The Hysterical 1940s Slogans Behind Original Mountain Dew

Mountain Dew had a whole long life before it became the neon green gamer juice we know it as today. Before it was associated with gamer culture and staying up all night hopped up on caffeine, Mountain Dew tried out a variety of very different marketing schemes (per Stop & Shop). In the early days, Mountain Dew relied on a decidedly less tech-forward bent. But we'll get to that later.

After it was purchased by Pepsi in the mid-1960s, the Dew tried to change with the times, trying a series of slogans, starting with the nature-oriented "Hello sunshine, hello Mountain Dew" (per Knox News & Reference*). It wasn't until the '90s that Mountain Dew found a marketing campaign that stuck. This time around the company marketed itself to Gen X. A commercial from the early '90s, featured mountain biking, windsurfing, rollerblading, surfing, some kind of bicycle luge, and biking out of a moving plane, It boasted the slogans "Get out of that chair, get into the air," and "Get vertical," showing that Mountain Dew could be the key to an extremely active lifestyle (per Youtube). 

Starting in 1995, Mountain Dew even sponsored extreme sporting event, the X-Games. But long before it courted consumers with its energy-giving powers, Mountain Dew had a very different advertising slant.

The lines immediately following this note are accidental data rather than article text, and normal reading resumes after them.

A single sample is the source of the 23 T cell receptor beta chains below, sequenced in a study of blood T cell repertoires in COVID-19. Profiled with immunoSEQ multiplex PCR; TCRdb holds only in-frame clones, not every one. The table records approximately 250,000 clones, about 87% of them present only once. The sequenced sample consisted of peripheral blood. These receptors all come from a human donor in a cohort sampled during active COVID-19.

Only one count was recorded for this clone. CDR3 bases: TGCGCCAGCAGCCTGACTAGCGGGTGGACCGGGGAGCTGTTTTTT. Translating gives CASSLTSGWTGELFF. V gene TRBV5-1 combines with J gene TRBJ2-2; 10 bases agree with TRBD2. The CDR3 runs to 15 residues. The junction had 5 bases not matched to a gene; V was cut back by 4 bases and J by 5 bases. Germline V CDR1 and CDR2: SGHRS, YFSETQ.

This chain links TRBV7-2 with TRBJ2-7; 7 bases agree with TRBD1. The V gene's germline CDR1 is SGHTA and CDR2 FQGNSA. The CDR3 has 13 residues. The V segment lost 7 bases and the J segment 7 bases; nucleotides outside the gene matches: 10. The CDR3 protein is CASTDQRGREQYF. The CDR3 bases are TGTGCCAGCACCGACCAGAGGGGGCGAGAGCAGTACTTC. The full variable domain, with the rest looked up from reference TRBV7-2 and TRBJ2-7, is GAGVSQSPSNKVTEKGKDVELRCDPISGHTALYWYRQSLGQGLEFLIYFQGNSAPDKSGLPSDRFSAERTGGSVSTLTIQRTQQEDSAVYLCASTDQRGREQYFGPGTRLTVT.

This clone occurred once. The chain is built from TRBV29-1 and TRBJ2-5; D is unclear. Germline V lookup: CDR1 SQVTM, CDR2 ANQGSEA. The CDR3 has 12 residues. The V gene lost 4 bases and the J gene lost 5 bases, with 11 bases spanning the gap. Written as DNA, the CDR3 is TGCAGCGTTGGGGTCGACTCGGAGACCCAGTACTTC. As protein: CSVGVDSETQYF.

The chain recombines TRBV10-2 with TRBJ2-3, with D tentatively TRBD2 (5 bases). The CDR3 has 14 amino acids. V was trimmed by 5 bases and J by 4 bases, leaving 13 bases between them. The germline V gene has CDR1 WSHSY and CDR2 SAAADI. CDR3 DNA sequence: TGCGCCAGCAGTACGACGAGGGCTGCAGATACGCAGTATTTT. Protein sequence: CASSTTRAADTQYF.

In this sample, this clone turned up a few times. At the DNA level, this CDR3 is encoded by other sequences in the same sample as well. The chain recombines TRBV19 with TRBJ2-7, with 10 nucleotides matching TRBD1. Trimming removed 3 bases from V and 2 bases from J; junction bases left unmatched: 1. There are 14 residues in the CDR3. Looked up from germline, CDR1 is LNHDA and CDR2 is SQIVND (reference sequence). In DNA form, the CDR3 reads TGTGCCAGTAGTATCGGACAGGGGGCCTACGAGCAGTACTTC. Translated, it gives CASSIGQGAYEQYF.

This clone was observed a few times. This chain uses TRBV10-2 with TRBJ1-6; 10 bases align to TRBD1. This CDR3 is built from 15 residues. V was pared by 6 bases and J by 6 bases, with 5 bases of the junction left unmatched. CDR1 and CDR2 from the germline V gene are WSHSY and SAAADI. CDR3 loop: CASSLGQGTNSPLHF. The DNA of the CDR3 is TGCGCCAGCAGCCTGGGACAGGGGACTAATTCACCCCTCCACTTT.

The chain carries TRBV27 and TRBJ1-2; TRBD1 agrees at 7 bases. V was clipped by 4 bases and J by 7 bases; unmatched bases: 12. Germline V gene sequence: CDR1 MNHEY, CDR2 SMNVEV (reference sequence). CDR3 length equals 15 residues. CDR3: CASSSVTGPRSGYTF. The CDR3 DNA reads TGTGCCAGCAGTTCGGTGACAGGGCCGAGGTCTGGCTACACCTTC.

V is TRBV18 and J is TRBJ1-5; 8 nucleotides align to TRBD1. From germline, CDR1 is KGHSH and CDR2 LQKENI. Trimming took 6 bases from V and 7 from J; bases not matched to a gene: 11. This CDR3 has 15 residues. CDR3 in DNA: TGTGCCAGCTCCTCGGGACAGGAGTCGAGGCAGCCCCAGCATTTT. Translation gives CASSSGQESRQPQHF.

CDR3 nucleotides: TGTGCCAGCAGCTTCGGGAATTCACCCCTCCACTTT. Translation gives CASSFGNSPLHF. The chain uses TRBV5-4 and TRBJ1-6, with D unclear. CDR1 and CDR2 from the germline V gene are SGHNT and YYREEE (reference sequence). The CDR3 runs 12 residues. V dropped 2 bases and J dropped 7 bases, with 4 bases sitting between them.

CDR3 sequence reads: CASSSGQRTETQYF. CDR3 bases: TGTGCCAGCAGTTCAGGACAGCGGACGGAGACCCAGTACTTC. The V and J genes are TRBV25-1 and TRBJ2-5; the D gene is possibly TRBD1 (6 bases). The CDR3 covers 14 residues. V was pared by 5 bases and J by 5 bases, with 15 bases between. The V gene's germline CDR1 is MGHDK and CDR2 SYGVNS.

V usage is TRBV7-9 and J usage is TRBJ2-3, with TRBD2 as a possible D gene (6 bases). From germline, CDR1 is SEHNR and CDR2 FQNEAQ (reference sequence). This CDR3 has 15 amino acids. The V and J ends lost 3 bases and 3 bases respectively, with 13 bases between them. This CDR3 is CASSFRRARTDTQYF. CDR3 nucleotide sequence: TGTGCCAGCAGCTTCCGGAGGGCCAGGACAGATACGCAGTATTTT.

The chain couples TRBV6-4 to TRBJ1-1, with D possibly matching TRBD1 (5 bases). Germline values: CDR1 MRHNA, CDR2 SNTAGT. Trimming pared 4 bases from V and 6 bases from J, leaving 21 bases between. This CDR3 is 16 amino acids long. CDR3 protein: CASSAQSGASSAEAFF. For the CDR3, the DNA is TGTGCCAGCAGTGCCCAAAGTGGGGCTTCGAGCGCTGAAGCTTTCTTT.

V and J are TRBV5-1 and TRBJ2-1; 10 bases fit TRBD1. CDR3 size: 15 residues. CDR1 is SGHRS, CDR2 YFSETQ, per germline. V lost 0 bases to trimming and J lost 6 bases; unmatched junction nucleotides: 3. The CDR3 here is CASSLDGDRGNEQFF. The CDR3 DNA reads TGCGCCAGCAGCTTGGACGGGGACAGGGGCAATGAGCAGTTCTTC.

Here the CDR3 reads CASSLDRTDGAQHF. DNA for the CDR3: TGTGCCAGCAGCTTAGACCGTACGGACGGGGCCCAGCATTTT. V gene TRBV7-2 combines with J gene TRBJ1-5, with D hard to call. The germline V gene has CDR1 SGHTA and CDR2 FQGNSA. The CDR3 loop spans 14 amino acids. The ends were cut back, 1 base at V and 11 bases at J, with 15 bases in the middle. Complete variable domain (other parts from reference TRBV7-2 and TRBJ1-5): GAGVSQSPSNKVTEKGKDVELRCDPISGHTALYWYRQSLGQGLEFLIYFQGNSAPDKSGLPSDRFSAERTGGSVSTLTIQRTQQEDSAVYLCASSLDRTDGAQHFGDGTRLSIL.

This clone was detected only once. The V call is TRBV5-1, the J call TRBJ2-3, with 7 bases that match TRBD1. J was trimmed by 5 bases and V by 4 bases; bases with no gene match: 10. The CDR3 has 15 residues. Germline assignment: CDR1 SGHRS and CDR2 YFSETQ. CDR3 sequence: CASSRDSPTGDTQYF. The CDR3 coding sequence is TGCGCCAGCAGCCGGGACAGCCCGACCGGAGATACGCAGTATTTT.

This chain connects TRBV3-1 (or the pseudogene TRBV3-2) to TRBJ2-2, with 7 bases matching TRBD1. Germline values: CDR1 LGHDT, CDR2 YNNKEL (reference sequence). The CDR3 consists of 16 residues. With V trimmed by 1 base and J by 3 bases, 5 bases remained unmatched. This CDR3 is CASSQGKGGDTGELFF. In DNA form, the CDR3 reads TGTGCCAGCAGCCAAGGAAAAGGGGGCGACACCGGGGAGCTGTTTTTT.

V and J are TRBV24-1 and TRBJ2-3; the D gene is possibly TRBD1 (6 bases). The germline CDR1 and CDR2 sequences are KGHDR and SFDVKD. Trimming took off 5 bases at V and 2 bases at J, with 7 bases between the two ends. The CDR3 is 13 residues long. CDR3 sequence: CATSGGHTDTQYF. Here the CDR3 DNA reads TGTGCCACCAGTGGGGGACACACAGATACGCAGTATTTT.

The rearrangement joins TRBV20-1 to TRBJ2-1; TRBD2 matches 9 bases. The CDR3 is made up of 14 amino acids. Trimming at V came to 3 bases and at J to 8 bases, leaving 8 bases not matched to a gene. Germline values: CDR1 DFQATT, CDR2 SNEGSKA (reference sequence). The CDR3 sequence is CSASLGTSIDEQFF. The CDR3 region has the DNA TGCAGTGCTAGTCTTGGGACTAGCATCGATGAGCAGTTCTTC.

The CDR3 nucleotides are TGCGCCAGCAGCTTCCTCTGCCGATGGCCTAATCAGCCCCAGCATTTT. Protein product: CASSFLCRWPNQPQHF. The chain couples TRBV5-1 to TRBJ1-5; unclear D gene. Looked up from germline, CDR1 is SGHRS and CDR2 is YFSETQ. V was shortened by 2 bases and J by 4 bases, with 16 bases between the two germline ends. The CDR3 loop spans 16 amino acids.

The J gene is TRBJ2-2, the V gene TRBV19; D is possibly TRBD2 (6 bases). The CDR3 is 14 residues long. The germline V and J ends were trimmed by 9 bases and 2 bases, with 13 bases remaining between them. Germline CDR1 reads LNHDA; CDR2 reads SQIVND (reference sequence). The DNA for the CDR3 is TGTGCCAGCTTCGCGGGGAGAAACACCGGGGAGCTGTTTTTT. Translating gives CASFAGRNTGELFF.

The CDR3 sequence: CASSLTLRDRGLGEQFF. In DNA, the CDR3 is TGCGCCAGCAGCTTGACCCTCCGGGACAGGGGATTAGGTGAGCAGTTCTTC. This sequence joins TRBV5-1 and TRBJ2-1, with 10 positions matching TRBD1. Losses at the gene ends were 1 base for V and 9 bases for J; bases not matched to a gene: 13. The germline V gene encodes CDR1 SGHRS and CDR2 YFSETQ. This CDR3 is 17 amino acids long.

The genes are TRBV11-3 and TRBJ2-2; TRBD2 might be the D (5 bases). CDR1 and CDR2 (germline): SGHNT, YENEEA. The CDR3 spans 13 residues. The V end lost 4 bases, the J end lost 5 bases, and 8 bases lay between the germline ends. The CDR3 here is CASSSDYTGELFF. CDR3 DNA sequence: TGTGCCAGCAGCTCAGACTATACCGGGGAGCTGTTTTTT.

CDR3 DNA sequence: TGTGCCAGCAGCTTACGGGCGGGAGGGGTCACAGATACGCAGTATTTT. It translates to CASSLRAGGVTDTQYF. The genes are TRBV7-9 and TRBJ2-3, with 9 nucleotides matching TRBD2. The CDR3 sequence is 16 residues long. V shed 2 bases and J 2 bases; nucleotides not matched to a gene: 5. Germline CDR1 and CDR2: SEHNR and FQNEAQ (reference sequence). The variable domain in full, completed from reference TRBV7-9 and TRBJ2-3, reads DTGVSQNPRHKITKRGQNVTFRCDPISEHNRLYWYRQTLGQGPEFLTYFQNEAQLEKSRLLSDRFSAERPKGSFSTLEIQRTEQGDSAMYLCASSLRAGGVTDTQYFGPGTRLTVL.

The original Dew

Mountain Dew was first created in the 1930s when Georgia brothers Barney and Ally Hartman relocated to Knoxville, Tennessee (per Knox News). Sodas were largely regional at that time and the move meant the Hartman brothers no longer had access to their favorite bourbon mixer, a sparkling lemon-lime soda called Natural Setup. So the brothers, who ran a bottling plant, set about to make their own. When they landed on a drink that tasted like old-timey homemade moonshine (apparently the desired effect), they called the non-alcoholic beverage Mountain Dew. 

For instance, the Appalachian folk song, "Mountain Dew," the chorus includes:  "Oh they call it that ole mountain dew/ And them that refuse it are few/ I'll shut up ma mug if you fill up ma jug/ With some good ole mountain dew" (per Genius & Smithsonian). And no, that isn't about the soda.

In the early days, the Hartman brothers leaned into the hillbilly angle, hard. Not only did they name their beverage after hillbilly slang, the bottles depicted a barefoot hillbilly shooting a shotgun and the young brand turned to country-style slogans like "Ya-hoo!" and "It'll tickle your innards." The brothers even started selling the drink, then clear, in old-timey green glass bottles or even jugs. Ads depicted shoe-less hillfolk drinking out of jugs marked Mountain Dew. Not super surprisingly, the soda didn't really take off until it changed its flavor profile after it was sold.